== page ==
Brittany: Well, and it was, it seems to me right after 9-11, and Connor and I have talked a lot about how nine 9-11 ushered in a whole new, you know, security state. That was happening a lot. I mean, just the color of your skin would’ve gotten you, or your religion would’ve gotten you on a list. I remember back in the day there was something called the Myack Report, and this was a report put out by some sort of watchdog group, and it was a government group in Missouri, and they put that people with Ron Paul bumper stickers and don’t tread on me bumper stickers should be looked at as domestic terrorists. So there was a point in time, and Connor by talked about this because we were part of that group, but this is back in 2008. And we were very scared because it was like, wait a second, this government document just said, I’m a, you know, domestic terrorist. So, people get targeted and treated unfairly by the government all the time. And you know, there’s that, that old saying, if you have nothing to hide, you shouldn’t be scared. And it’s like, no, that is not what the fourth amendment said. That is not what our country was founded on. It is that everyone is considered innocent, you know until proven guilty and you can’t even be proven guilty unless somebody has a warrant saying exactly what they’re gonna search for and where they’re gonna search it. It has to be very specific and, you know, privacy, it’s just eroded over the past few years. It’s the Snowden leak was in 2013. And what’s crazy to me is I remember people like Con and I were, had been talking about the problems with the NSA since 2010, and people were like, oh, you guys are conspiracy theorists. Oh yeah. And so there was a part of 2013 where we felt validated. It was almost like, who’s the conspiracy theorist now? Like we weren’t happy about it, but these are things, you know, a lot of people knew, but people couldn’t fathom the idea that their own government was doing that. And one of the reasons Snowden is such a hero is he sacrificed everything to say, yes, your government is doing this.

Emma: Totally. Yeah, exactly. It’s, he came forward and he said, all right, a lot of you have suspected this is going on. I can prove it. You like, you’re well founded, you’re not crazy. And you know, like you said, Brittany, a lot of people say this thing like, oh, I, have nothing to hide. I’m not worried about it. You know, I’m a law-abiding citizen. I have, nothing to worry about. Fine, look at my stuff. But you just talked about people being unfairly targeted by, the corrupt government, that that’s seeking out certain religious groups or people that you know, or a certain ethnicity. And that can happen so quickly. And if we have set up a system where, and allowed a system to grow where our privacy is just something that we don’t care about at all, all it takes is one little change in the tides at the government level and all of a sudden you could be a person who is suspect. And I, that sounds kind of crazy to say, but it’s true. Like over the pandemic going to church in certain states became illegal. Yeah. Overnight for a lot of people. And maybe, you know, these are folks who they have absolutely nothing to hide. They don’t break the law like they’re normal people, whatever. And overnight, all of a sudden, if they are going to church, they’re a criminal. And if they were texting with, you know, their neighbor or their mom or someone talking about going to church, let’s say they decided to go, even though their state told them that they couldn’t, you know, civil disobedience to observe their first amendment rights to freedom of religion, freedom of assembly. Like if they were to do that and they were talking about it on their phone, we know that there are systems in place that would allow the government to have access to that information illegally. So it’s not so much about, oh, I have something to hide. I don’t have something to hide. It’s a matter of, you know, okay, let’s say that the government did target you for something. Maybe they’re targeting something that you believe or who you are or what you look like. that’s a big problem if they just have, you know, whatever access they want to your information. So at the end of the day, you don’t have to be doing something illegal or embarrassing to care about privacy and to want privacy. We all have a right to our privacy. America’s founders we’re very clear about that, that was really important to them. And we should not need to justify that to the government or to anyone else.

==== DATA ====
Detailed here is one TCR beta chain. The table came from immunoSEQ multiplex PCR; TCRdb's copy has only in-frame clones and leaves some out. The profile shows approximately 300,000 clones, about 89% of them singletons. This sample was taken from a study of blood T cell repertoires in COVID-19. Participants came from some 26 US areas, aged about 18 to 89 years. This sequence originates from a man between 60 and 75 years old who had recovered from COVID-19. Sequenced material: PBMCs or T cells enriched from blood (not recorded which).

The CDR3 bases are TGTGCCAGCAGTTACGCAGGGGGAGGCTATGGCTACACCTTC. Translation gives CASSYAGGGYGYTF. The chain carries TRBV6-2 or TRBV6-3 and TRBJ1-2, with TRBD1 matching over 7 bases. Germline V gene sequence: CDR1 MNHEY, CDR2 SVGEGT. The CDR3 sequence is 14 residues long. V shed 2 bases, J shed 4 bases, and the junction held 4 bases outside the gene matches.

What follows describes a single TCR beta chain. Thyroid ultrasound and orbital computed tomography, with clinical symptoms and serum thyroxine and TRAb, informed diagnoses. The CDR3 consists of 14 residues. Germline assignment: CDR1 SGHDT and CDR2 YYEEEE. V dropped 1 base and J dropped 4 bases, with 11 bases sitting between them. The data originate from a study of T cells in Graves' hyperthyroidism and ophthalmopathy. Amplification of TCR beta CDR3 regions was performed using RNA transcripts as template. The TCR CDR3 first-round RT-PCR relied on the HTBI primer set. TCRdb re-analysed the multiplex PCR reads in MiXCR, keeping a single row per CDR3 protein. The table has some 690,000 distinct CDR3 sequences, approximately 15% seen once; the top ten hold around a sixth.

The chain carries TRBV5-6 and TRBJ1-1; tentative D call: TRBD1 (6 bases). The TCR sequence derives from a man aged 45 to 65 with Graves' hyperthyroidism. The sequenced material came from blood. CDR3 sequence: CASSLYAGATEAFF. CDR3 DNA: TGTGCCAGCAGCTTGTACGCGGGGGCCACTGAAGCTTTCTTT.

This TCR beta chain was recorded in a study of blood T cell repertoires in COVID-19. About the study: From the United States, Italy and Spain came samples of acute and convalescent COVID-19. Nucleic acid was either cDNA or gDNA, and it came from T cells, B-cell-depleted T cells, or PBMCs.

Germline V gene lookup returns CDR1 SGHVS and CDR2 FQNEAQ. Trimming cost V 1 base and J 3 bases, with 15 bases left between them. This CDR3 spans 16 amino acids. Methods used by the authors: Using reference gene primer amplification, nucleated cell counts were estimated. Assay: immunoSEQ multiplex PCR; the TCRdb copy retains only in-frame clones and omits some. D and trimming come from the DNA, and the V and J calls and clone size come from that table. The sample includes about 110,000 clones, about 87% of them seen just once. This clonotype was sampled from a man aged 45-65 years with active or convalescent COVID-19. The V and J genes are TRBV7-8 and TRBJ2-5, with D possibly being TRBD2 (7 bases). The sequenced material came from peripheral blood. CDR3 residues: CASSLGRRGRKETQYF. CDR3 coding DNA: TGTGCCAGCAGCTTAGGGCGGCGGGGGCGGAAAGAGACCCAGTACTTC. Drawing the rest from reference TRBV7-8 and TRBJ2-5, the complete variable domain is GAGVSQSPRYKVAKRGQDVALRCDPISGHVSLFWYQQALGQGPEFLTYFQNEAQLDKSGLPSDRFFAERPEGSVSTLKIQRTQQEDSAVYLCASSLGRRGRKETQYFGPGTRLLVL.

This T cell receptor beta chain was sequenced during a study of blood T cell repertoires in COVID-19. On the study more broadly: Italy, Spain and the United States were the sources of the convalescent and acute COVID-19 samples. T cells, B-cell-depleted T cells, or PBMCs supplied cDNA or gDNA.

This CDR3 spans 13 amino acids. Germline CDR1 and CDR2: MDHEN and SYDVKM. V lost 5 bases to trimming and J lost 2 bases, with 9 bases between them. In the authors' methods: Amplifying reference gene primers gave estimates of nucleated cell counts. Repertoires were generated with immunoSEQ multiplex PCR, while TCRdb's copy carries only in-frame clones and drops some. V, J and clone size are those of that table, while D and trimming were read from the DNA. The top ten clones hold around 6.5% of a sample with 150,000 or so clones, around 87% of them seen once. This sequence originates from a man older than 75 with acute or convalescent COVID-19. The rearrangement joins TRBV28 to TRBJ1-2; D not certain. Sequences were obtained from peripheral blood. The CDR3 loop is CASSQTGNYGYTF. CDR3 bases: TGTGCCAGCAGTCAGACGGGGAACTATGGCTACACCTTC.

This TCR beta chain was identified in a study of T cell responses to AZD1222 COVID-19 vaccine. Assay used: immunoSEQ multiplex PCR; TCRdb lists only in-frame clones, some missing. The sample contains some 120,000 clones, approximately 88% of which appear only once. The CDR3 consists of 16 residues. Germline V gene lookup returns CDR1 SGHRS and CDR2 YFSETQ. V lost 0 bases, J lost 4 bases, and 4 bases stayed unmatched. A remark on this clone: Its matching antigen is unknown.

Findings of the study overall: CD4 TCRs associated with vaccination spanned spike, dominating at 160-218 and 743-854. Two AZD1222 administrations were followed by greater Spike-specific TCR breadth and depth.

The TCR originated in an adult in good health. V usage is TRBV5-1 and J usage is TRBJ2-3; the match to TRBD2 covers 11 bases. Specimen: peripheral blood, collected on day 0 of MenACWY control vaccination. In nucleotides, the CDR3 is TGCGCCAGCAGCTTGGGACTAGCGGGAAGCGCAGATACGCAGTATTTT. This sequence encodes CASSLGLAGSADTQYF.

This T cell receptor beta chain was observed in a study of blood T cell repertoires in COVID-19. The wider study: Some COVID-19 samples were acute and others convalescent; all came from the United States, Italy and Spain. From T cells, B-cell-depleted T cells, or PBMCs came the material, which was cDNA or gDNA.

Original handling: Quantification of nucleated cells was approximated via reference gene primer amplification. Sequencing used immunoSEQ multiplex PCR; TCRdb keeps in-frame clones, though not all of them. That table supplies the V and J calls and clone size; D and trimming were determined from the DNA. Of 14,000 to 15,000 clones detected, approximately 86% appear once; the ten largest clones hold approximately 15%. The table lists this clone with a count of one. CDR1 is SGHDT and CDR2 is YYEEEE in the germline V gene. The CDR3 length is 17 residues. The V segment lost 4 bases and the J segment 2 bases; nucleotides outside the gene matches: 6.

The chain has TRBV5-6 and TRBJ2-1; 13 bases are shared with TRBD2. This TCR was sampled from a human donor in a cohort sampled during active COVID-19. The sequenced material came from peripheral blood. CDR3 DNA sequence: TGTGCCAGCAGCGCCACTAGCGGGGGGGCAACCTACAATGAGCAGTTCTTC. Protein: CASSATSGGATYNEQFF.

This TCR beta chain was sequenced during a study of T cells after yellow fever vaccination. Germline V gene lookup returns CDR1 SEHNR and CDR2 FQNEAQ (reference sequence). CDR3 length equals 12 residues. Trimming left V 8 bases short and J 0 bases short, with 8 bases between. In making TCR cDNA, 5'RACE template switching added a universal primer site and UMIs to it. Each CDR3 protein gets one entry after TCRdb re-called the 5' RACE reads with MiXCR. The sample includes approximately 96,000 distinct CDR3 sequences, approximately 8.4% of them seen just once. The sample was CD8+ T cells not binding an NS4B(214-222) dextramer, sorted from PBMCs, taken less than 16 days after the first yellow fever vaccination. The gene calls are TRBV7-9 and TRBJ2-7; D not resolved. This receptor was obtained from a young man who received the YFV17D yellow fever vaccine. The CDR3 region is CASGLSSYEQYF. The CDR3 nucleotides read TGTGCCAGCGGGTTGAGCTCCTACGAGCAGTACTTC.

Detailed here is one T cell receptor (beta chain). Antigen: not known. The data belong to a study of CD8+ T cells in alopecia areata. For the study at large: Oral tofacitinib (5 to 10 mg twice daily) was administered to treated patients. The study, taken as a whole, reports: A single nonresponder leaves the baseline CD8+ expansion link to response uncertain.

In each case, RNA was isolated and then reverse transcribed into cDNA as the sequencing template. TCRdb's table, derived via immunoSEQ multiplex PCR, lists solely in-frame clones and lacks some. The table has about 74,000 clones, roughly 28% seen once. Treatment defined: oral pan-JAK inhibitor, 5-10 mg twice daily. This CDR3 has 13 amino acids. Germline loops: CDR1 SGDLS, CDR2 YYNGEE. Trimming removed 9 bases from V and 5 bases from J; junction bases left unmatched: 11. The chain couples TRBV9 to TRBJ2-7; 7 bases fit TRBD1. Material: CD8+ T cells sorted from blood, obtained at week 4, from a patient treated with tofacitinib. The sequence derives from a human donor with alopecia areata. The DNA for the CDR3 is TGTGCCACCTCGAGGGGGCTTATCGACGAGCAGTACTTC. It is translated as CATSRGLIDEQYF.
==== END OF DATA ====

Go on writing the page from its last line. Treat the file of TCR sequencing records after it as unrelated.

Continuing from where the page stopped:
Brittany: I think you’re absolutely right. I don’t have anything to add to that. I think you hit it right on the head.

Emma: Awesome. Well, I have a little video that I want to link to you guys in the show notes. it’s actually Edward Snowden talking about how our phones, basically allow the government to spy on us. It’s a really crazy video. So, gonna link to that if you’re interested in hearing more directly from him. He’s someone who again, worked with the government and had actual access to these programs to see how they work. So, thanks for listening guys. We are gonna wrap it up. And Brittany, thank you so much for talking.

Brittany: Talk to you later.

Emma: Bye.